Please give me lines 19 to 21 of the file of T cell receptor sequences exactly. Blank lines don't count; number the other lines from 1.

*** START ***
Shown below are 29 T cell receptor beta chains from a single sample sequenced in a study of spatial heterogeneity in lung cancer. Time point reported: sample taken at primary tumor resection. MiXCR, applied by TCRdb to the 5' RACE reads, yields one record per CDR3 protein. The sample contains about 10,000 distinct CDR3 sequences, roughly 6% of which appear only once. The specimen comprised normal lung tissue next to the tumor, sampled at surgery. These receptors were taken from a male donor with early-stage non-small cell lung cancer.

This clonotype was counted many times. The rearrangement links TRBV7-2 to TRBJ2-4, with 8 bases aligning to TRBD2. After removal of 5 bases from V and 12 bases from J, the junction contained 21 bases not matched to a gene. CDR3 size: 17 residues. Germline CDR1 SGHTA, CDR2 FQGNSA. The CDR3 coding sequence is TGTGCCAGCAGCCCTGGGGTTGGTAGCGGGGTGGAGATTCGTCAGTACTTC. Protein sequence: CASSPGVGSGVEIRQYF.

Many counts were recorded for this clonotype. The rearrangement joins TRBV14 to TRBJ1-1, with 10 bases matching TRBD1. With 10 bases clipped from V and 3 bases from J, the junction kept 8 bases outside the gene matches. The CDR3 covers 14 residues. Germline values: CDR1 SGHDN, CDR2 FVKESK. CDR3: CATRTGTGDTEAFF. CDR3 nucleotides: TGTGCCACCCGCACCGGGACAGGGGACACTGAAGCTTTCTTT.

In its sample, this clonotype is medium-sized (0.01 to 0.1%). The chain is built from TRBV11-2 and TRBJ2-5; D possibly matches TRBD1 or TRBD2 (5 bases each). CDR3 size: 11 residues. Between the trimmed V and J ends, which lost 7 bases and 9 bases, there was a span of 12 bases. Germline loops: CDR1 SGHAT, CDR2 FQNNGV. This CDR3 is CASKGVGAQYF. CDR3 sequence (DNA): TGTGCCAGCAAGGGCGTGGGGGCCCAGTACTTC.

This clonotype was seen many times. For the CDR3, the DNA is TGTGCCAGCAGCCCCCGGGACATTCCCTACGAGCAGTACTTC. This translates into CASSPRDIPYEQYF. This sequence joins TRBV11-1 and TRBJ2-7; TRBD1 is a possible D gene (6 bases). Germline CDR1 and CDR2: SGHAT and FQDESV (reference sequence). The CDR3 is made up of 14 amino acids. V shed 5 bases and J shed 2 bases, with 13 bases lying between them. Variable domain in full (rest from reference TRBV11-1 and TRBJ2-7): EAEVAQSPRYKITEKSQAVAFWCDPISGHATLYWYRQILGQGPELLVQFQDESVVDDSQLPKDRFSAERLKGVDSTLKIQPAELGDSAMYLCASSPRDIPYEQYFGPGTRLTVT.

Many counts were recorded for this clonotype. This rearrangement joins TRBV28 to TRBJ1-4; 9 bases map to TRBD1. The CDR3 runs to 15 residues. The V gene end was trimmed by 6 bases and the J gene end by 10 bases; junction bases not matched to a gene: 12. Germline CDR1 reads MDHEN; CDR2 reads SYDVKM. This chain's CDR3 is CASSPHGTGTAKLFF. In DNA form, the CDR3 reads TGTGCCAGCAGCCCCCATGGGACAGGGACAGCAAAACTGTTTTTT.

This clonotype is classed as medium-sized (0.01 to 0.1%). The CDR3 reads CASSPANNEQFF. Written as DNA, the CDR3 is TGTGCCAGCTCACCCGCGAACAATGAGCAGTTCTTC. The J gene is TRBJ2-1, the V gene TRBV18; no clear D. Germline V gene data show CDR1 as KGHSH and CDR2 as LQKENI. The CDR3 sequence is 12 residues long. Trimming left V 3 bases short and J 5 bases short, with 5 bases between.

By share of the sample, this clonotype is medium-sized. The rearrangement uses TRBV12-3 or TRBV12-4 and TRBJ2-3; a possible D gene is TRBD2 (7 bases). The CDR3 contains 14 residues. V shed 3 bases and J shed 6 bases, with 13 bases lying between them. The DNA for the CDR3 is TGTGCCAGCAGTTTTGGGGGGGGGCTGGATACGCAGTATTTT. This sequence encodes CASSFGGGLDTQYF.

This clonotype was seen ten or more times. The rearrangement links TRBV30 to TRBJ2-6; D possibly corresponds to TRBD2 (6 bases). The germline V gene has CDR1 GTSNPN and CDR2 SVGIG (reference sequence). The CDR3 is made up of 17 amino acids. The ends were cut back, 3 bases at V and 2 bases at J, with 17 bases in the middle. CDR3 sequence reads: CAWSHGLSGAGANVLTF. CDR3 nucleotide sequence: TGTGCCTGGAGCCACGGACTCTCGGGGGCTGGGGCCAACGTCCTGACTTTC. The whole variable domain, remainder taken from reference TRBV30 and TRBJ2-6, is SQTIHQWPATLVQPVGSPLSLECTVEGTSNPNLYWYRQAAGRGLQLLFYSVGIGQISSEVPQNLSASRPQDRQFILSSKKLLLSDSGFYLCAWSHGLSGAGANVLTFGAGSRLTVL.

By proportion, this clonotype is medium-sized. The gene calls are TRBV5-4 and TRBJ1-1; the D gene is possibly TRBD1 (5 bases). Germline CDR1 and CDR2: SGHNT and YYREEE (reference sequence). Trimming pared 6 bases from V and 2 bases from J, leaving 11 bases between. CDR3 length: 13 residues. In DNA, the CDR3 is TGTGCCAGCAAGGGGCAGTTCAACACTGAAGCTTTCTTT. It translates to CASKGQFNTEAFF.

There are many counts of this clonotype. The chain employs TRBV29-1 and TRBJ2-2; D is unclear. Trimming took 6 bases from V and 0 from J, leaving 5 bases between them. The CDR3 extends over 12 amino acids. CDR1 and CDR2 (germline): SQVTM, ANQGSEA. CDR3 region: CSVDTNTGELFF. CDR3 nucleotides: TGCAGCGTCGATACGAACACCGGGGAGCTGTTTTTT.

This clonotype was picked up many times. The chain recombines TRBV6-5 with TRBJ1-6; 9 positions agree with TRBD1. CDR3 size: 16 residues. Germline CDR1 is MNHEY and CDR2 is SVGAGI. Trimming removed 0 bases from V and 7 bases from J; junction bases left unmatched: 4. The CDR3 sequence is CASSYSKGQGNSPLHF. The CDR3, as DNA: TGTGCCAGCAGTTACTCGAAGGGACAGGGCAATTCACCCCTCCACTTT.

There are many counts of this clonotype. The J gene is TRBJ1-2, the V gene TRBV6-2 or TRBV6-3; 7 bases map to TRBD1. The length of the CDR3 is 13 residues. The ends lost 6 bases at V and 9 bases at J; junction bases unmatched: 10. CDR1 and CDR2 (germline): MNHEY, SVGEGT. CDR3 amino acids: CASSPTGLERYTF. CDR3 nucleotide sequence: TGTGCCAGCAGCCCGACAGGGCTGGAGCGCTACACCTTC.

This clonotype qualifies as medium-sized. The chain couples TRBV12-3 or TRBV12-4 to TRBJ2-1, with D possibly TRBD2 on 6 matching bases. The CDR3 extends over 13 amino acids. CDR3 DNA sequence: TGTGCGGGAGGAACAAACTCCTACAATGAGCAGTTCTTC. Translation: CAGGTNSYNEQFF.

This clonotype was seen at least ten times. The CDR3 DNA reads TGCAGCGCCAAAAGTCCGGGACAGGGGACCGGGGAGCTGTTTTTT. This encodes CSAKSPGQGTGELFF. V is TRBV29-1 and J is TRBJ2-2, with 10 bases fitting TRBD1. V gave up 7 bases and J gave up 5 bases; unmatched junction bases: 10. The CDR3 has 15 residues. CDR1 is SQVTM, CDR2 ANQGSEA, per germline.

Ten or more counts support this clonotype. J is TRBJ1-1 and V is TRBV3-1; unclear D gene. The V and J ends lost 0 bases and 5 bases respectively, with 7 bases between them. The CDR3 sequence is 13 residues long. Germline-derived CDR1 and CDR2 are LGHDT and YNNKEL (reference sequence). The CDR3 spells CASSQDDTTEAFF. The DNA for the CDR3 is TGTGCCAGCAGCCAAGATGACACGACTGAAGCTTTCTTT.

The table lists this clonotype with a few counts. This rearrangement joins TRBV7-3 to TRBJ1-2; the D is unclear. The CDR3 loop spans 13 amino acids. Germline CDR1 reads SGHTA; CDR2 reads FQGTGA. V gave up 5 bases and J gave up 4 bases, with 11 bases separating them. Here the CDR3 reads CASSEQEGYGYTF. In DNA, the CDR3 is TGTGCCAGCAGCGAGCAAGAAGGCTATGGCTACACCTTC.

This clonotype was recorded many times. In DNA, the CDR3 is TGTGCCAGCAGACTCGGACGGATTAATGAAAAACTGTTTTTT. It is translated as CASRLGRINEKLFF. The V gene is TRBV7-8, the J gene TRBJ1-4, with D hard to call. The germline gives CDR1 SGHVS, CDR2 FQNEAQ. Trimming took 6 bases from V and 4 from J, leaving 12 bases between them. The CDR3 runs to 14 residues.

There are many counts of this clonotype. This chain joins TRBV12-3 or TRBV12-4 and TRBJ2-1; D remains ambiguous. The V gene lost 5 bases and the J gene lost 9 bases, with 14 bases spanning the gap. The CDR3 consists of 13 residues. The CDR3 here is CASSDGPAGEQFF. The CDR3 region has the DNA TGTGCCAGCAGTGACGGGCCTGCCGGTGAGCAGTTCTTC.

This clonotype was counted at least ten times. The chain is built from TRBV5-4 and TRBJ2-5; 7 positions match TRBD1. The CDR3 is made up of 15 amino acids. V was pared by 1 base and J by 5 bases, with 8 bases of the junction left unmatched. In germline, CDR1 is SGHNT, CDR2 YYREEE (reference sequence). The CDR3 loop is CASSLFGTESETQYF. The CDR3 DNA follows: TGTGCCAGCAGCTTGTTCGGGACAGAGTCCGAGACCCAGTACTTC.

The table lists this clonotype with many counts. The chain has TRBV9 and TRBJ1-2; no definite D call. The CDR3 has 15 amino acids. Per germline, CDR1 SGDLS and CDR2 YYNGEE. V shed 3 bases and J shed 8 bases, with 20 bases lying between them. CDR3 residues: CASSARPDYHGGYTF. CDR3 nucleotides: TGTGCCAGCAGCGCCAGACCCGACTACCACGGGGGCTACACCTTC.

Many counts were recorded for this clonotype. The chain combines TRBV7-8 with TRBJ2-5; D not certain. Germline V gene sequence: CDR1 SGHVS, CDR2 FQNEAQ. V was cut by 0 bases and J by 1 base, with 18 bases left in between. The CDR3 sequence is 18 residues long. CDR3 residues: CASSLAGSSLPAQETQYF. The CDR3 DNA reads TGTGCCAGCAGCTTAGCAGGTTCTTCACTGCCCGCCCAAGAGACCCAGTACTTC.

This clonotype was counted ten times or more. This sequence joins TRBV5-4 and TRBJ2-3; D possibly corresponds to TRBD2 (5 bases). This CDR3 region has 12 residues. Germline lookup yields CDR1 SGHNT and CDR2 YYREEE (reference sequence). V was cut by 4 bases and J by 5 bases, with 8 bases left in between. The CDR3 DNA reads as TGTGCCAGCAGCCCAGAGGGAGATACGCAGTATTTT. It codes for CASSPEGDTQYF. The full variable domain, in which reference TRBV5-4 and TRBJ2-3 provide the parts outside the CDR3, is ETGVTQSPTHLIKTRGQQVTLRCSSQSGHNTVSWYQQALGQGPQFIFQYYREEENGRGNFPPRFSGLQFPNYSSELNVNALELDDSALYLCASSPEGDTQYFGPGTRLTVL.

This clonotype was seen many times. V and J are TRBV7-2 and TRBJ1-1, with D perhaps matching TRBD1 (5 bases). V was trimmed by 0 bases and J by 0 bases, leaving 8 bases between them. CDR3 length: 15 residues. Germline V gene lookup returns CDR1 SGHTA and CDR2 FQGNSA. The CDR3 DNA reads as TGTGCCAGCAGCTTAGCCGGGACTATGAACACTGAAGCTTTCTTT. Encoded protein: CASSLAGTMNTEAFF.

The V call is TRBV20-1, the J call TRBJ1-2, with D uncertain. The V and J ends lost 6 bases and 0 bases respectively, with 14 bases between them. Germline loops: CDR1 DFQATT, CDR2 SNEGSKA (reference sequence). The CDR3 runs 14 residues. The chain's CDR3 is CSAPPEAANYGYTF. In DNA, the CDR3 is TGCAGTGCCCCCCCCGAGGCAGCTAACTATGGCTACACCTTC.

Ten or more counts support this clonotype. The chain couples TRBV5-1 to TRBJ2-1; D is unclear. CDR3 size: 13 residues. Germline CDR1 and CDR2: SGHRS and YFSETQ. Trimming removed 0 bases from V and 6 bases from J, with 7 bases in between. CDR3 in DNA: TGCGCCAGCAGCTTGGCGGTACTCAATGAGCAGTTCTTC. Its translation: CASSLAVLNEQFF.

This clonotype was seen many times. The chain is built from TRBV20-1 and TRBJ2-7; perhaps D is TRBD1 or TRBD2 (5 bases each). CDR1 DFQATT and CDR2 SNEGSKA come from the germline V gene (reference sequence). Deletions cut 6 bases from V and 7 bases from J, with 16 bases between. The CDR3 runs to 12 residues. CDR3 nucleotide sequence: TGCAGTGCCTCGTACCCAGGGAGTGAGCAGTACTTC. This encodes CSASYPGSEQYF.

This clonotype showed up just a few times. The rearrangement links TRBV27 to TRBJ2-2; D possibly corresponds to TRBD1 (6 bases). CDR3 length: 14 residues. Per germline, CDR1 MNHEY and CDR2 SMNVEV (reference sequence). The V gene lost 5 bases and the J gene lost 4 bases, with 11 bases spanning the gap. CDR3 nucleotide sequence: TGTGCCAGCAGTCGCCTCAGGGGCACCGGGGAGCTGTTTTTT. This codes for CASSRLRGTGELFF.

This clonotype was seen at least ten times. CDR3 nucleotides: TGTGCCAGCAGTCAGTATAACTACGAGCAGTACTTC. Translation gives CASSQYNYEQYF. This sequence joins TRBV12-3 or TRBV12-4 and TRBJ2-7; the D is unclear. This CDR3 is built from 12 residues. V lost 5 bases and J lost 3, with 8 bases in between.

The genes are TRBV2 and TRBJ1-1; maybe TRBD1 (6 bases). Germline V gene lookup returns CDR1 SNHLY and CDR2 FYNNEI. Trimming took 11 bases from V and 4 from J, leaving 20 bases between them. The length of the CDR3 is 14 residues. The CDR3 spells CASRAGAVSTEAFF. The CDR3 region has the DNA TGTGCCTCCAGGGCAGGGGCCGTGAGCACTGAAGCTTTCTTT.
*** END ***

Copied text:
There are many counts of this clonotype. This chain joins TRBV12-3 or TRBV12-4 and TRBJ2-1; D remains ambiguous. The V gene lost 5 bases and the J gene lost 9 bases, with 14 bases spanning the gap. The CDR3 consists of 13 residues. The CDR3 here is CASSDGPAGEQFF. The CDR3 region has the DNA TGTGCCAGCAGTGACGGGCCTGCCGGTGAGCAGTTCTTC.

This clonotype was counted at least ten times. The chain is built from TRBV5-4 and TRBJ2-5; 7 positions match TRBD1. The CDR3 is made up of 15 amino acids. V was pared by 1 base and J by 5 bases, with 8 bases of the junction left unmatched. In germline, CDR1 is SGHNT, CDR2 YYREEE (reference sequence). The CDR3 loop is CASSLFGTESETQYF. The CDR3 DNA follows: TGTGCCAGCAGCTTGTTCGGGACAGAGTCCGAGACCCAGTACTTC.

The table lists this clonotype with many counts. The chain has TRBV9 and TRBJ1-2; no definite D call. The CDR3 has 15 amino acids. Per germline, CDR1 SGDLS and CDR2 YYNGEE. V shed 3 bases and J shed 8 bases, with 20 bases lying between them. CDR3 residues: CASSARPDYHGGYTF. CDR3 nucleotides: TGTGCCAGCAGCGCCAGACCCGACTACCACGGGGGCTACACCTTC.